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Downsized mutualisms: Consequences of seed dispersers' body-size reduction for early plant recruitment

AuthorsPérez-Méndez, Néstor ; Jordano, Pedro ; Valido, Alfredo
KeywordsNeochamaelea pulverulenta
Lizard extinction
Seed dispersal
Canary Islands
Issue Date2015
CitationPerspectives in Plant Ecology, Evolution and Systematics 17: 151- 159 (2015)
Abstract© 2014 Geobotanisches Institut ETH, Stiftung Ruebel. Extinction-driven, body-size reduction of seed dispersers (i.e. an ecological downsizing resulting from severe defaunation) can entail the loss of unique ecological functions, and impair plant regeneration. However, the manner in which the downsizing of mutualistic animals affects seed dispersal and plant recruitment remains understudied. Here, we took advantage of a natural experiment in the Canarian archipelago to document the consequences of lizards body-size reduction (. Gallotia, Lacertidae) on the recruitment of Neochamaelea pulverulenta (Rutaceae), which relies exclusively on these frugivores for seed dispersal. Subsequent to the arrival of humans (ca. 2000-2500 yr BP), the extinction of large-bodied lizards generated a gradient of increasing defaunation on the three islands inhabited by this plant. We hypothesized a significant reduction, and eventually collapse, of early seedling recruitment mirroring the defaunation intensity of the frugivores. We sampled 42 populations spanning the whole geographic range of the plant to examine the quantitative (age structure pattern) and qualitative components (proportion of seedlings growing outside the canopy, number of seedlings established outside the canopy relative to the number of adults - effective recruitment rate, and seedling vigour) of plant regeneration. Our results show that the age structure patterns did not differ among the three contrasted insular scenarios. However, we found significant reductions in seedling recruitment outside the canopy, effective recruitment rate, and delayed negative effects on seedling vigour in populations hosting small- to medium-sized lizard species. Thus, extirpation of large seed-dispersers did not cause substantial reductions in quantitative components of seed dispersal, but determined declines in qualitative aspects impairing dispersal effectiveness. Our study highlights the importance of examining all components of the dispersal and recruitment process to properly document the regeneration outcomes of plants in defaunated, downsized ecological scenarios.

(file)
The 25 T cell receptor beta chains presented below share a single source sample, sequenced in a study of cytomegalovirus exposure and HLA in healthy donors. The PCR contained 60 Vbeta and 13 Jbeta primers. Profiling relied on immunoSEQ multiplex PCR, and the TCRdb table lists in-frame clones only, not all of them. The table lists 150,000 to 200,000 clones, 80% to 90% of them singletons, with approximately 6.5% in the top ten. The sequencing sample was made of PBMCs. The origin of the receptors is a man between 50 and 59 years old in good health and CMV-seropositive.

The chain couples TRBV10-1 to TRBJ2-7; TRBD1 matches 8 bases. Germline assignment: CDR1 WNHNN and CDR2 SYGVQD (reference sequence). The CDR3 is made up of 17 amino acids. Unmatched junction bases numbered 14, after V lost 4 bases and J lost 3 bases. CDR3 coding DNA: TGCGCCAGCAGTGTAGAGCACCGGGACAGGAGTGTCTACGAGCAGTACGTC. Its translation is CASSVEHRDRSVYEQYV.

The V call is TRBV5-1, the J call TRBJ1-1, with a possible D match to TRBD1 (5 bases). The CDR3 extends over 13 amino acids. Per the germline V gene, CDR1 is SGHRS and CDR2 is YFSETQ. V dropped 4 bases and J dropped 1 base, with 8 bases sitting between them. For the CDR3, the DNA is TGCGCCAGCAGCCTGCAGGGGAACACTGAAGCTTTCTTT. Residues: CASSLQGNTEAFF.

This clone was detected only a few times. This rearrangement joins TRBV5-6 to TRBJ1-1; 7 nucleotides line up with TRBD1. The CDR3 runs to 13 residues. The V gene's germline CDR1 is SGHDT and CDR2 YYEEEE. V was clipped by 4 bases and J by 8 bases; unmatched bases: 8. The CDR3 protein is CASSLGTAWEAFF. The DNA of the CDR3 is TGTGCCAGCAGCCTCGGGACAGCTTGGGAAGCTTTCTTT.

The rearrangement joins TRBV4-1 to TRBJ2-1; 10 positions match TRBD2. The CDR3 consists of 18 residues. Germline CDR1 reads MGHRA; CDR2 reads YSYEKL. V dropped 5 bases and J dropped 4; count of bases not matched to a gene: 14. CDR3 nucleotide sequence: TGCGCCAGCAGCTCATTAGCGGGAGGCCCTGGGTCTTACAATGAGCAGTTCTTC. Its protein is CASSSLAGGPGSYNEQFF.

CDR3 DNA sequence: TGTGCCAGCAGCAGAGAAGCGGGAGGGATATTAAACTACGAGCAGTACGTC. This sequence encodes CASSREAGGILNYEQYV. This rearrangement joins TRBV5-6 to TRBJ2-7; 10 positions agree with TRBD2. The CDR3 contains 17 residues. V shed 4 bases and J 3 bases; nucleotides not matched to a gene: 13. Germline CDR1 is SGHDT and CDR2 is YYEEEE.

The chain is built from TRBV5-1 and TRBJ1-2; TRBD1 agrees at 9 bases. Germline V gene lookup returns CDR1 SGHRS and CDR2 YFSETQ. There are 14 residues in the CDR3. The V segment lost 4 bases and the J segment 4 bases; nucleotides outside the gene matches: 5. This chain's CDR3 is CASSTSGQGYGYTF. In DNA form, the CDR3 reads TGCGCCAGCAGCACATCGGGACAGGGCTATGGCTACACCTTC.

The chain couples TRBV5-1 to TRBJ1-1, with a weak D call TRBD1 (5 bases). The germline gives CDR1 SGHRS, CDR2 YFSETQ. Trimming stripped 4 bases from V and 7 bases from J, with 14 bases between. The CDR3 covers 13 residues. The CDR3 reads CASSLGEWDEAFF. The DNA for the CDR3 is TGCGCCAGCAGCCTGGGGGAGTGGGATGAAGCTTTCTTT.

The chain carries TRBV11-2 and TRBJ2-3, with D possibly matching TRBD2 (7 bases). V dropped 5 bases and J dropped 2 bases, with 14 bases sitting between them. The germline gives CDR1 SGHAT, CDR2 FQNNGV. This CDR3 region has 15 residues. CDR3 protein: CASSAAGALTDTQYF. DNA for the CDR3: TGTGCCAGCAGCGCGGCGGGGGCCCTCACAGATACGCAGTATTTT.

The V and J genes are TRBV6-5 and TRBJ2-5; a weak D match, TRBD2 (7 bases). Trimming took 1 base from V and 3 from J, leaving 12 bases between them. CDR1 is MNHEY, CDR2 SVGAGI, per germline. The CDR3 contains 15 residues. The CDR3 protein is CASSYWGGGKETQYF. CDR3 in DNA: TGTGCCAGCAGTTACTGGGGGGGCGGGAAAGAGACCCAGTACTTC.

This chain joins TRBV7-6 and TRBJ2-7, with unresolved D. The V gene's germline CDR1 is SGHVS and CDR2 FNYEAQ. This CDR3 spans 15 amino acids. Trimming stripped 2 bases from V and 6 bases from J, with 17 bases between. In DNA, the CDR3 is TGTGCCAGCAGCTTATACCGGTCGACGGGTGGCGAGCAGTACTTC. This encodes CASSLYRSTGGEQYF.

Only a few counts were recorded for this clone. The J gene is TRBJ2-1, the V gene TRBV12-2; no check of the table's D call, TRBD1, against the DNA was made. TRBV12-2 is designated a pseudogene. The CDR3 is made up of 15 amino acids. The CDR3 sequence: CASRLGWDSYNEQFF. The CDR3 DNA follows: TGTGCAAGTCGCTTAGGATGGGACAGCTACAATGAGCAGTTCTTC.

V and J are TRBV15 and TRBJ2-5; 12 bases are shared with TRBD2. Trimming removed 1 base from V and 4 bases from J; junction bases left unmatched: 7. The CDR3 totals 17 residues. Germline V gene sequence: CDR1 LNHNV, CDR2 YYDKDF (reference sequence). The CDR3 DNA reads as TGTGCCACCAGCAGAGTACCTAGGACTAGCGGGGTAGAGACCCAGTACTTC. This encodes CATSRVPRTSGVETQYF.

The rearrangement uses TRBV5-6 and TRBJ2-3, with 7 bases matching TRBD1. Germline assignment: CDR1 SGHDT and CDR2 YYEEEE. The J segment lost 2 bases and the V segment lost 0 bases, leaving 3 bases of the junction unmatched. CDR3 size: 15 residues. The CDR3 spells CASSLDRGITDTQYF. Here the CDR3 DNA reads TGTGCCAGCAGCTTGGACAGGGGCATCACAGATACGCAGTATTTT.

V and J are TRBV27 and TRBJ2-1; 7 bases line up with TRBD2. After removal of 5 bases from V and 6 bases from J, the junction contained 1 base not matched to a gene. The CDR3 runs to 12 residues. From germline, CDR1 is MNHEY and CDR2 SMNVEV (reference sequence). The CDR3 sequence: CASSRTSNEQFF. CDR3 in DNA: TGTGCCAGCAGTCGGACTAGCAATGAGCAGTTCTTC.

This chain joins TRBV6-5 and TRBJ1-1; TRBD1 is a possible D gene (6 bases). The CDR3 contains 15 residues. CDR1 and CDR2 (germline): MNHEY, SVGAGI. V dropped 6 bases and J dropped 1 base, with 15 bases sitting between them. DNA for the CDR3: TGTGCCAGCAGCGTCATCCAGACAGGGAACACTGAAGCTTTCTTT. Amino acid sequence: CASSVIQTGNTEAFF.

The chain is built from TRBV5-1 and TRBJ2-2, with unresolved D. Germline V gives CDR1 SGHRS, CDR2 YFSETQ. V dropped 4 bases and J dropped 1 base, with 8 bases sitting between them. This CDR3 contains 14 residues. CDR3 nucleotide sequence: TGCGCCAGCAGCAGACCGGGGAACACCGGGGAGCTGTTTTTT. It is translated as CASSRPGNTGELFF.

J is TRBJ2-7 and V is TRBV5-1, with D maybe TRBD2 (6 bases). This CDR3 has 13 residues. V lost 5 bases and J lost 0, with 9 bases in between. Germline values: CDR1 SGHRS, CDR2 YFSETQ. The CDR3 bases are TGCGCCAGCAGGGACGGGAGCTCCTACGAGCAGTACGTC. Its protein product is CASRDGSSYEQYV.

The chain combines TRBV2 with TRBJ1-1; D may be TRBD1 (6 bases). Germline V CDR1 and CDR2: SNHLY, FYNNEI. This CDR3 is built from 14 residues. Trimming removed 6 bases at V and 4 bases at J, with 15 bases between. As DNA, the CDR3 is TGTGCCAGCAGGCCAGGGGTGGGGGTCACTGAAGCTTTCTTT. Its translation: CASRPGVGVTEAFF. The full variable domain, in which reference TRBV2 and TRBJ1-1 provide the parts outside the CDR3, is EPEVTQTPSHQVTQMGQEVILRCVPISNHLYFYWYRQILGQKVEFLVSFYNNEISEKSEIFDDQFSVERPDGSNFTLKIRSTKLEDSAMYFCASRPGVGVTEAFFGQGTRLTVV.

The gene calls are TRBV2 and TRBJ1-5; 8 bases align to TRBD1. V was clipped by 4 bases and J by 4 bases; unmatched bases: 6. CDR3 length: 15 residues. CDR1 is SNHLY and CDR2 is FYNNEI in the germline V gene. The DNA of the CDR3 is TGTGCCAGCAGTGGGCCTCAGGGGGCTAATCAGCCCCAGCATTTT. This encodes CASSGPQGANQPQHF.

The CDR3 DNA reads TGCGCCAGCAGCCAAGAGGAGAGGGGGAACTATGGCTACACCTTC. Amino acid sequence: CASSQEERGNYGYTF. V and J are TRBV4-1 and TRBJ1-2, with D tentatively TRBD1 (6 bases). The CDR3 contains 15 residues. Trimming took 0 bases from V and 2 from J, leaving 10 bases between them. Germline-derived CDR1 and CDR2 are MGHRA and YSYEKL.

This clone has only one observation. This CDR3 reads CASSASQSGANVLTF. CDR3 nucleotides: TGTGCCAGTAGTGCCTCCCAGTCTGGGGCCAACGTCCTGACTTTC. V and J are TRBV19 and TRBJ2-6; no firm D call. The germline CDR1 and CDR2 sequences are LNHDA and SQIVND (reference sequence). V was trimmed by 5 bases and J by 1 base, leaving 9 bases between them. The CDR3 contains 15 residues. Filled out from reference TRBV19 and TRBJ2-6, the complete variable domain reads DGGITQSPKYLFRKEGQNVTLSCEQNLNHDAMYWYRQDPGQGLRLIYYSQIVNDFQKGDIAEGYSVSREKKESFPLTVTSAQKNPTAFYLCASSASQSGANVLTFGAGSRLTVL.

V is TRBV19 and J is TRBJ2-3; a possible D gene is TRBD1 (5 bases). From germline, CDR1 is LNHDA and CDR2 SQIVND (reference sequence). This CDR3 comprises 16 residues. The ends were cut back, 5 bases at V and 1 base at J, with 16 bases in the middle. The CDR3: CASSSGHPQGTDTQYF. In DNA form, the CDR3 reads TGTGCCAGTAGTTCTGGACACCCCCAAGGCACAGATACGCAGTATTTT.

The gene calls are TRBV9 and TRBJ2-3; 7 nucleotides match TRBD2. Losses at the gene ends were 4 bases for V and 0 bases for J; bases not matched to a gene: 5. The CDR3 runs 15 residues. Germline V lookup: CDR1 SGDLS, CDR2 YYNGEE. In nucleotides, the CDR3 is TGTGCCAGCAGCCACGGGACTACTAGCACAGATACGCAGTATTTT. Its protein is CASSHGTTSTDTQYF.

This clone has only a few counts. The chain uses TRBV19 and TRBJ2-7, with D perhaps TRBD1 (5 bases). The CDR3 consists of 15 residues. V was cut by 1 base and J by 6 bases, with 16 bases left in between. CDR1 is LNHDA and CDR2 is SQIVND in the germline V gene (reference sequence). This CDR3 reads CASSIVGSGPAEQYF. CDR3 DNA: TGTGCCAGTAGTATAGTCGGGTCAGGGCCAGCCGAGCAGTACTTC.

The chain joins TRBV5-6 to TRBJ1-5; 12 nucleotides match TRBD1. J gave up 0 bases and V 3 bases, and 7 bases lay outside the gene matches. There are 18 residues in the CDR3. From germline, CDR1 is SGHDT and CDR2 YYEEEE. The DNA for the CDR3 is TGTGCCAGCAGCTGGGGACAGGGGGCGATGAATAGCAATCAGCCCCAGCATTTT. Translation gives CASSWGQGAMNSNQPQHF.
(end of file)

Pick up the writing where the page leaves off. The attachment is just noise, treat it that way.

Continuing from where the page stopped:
Identifiersdoi: 10.1016/j.ppees.2014.12.001
issn: 1618-0437
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